Religion tells us, “We know we go back as far as such-n-such point and just before that point – POOF! – like magic, it all just happened because of The Divine’s Word.” Science tells us, “We know we go back as far as such-n-such point and just before that – POOF! – like magicless magic, it all just happened because of the Big Bang.” However they arrive at it, they both reach the same point – eventually, each story gets to a place where something has to come from nothing. From the Godness standpoint, that’s all the sense that’s needed. God is magic, right? No other explanation is required. But from the Godlessness standpoint, a lot more work is needed to come to a conclusion which is our sure commencement.

Occasionally, though, as I’ve been trying to say, the two come together – or at least they appear to from where I stand. As a person of the Hindu persuasion, there’s no real conflict between the Godness and the Godlessness. Any Hindu who claims there is conflict there is terribly deluded and under the spell of Abrahamic oppression. Surely, superficially there are real conflicts. But nothing superficial is really real and nothing superficial should be taken very seriously. Time and time again Hindus have seen science catch up to what we call religion or spirituality. I say science is “catching up,” but that’s not really what I mean. What I mean to say is that the two are increasingly complementary. On an ever greater scale, the two help each other to explain each other.

I think an article I happened across back in January of this year helps to illustrate this. You can read it by clicking here. It’s a long-ish essay which was written (I think) in January of this year, too. A geologist started down a path of thought after his kid’s toy broke. The toy, as it is described, reminds me of those Magic Rocks or whatever we call them here. You have a container, some water and a solution, and then you drop colored “rocks” into it all and they start growing and whatnot. Do you know what I mean? His kid had one of these and one of the rocks broke and he took a look and now we have this essay to read.

The author, Tim Requarth, thinks he might be onto something where the origin of life is concerned. From the Godlessness perspective we know well how matter came / comes into existence. And we also know energy is never lost – never really ever created or destroyed. But the marriage of the two is where things always get messy. Nature itself provides tons of chances for the two to mingle. But that’s only the first, super small, step. If you can energize matter, that’s great. But you need to not only energize it, but also need to have just the right form of matter energized and then to keep it energized in just the right way so as to possibly cause just the right chemical reactions which would enable that energized matter to sustain itself long enough to keep sustaining itself – aka survive, thrive, and reproduce.

YOWZER! What a challenge! No wonder religion uses magic and science has these kind of gaps in its theories.

“But in Russell’s mind, the origin of life and the source of the energy it needed were a single issue, the two parts inextricably intertwined.” – This is where I started to smile while reading. Hindus have always known that the two parts are inextricably intertwined. Maybe if you read the essay, too, it will make you smile as I did.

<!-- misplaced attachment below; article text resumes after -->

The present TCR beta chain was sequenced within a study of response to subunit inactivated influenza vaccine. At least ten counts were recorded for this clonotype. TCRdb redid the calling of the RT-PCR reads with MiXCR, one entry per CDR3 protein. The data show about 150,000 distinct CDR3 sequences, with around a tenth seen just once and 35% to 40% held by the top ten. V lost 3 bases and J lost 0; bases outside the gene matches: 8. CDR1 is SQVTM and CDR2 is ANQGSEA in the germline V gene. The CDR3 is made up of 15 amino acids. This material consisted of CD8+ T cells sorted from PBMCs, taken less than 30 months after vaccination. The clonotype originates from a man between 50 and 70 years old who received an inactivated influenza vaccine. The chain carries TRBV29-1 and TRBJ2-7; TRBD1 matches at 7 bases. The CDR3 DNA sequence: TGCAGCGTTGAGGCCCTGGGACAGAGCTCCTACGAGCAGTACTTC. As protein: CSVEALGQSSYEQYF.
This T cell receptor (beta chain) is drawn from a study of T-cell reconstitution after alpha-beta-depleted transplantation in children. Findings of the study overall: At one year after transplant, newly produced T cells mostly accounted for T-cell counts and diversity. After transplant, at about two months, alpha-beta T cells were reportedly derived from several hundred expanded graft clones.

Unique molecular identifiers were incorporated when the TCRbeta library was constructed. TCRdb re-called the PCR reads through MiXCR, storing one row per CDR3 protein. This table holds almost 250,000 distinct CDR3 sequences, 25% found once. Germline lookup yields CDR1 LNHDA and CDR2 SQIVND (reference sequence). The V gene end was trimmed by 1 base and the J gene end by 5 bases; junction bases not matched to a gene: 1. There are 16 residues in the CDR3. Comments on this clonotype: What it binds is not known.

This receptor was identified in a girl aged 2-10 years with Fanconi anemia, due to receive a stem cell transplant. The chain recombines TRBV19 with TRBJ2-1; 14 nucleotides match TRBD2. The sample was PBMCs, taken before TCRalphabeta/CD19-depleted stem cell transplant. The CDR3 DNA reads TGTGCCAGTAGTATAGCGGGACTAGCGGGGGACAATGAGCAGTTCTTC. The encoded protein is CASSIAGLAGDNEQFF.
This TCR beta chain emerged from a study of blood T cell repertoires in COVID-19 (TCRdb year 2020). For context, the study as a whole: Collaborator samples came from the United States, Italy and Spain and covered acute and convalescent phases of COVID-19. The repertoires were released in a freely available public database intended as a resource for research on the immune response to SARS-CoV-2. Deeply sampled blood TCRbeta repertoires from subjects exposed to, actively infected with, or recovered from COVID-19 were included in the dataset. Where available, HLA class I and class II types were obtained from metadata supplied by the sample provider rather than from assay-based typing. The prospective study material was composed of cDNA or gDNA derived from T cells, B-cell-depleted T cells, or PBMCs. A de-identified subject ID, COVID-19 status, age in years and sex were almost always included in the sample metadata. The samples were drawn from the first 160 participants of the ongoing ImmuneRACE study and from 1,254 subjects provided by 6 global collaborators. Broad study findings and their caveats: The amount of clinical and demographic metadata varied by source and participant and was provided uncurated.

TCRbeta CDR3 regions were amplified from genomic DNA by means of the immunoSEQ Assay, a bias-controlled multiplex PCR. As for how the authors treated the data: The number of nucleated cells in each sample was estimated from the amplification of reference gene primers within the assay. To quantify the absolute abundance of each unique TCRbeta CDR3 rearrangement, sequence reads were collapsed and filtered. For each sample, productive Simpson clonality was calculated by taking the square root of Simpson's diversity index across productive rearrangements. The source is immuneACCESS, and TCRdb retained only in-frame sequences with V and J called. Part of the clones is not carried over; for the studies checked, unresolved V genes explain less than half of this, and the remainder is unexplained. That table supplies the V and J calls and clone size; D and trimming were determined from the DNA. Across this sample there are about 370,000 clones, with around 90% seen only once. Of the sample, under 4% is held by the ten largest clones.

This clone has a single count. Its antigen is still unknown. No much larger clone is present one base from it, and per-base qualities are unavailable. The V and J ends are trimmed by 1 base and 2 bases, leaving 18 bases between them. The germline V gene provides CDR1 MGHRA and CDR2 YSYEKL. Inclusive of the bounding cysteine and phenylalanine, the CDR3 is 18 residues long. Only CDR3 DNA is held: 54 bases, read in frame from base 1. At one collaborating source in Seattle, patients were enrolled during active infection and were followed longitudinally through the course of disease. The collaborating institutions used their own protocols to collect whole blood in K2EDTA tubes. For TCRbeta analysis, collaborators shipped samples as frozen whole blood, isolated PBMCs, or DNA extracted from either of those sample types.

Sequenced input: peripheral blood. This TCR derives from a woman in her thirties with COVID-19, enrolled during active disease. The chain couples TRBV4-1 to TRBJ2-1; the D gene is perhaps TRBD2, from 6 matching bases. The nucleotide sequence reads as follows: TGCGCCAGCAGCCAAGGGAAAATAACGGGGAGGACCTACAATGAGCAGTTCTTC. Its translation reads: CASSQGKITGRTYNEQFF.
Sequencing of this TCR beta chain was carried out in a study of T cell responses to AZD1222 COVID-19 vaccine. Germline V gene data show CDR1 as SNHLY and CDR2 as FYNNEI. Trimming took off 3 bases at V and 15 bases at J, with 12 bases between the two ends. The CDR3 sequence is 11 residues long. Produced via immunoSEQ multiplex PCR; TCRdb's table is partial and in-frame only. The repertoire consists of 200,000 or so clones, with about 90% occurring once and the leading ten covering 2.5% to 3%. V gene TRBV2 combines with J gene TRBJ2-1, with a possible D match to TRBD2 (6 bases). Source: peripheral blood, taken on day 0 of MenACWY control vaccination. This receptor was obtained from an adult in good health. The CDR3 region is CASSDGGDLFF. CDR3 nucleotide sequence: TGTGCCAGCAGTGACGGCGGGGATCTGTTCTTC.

Aum Shri Mahaganeshaya Namaha | Aum Shanti

From Staten Island

Dear ones,
We have laid the foundation for Heartfulness sufficiently so as to approach Sahaj Marg in a gradual and progressively deeper manner when it comes to the introduction of multitudes. We now need to execute well and build a good edifice. There is a need to make sure that there is less noise in the system and it is everyone’s responsibility to work quietly and together in true harmony.
The places we are serving, via U-Connect or C-Connect or any other Connect initiatives, now need to be consolidated. Let us revisit our efforts and see how to make them more effective. Let us take stock of our actions and inactions. Let us find out what has worked and what has not. Based on this, let us re-group, re-orient and double up the number of volunteers within the organizations we have been catering to, by identifying key seekers from within such organizations who can co-ordinate with us. Pay special attention to such individuals via interactions and special sittings.
As volunteers, we must become extra vigilant with our practice and style of communication. Let our mutual interactions amongst us become an example. Many organizations are so appreciative of our teamwork and the dedication of volunteers. I am sure the Great Master who says that all is counted in the ledger of Nature must be making a special note of sincere efforts in taking the Sahaj Marg Spirituality Movement to the next level. Let us further fine-tune our efforts and deliver with greater efficiency.
Let us resolve once again to deliver better than ever before.
With prayers to our beloved Master for His love and blessings.
Kamlesh

Holy Rut

Image taken from Google Image search

Image taken from Google Image search

I belong to a closed Facebook group that posts a lot of really interesting things that I might otherwise not see. I’m grateful for this and for the group, and a lot of the posts I’ve seen in it, but I feel like it’s also shown me something I suspect is terribly prevalent throughout humanity and am disappointed by – in fact, more than once I’ve considered leaving the group because of this thing (among others). This thing is our addiction to externality.

We love our rituals and religions. For those inclined toward suchery, a huge chunk of one’s identity can be placed into religious practices. For many, indeed most, this is a natural part of one’s development. There’s no harm in this. One, however, can become trapped in this and what eventually happens is that religion and its rituals stick around long after they’ve gone dead. To share a quote I placed on my Facebook page recently by Chariji, “In fact, all spiritual traditions speak of religion as the kindergarten through which we have to pass.”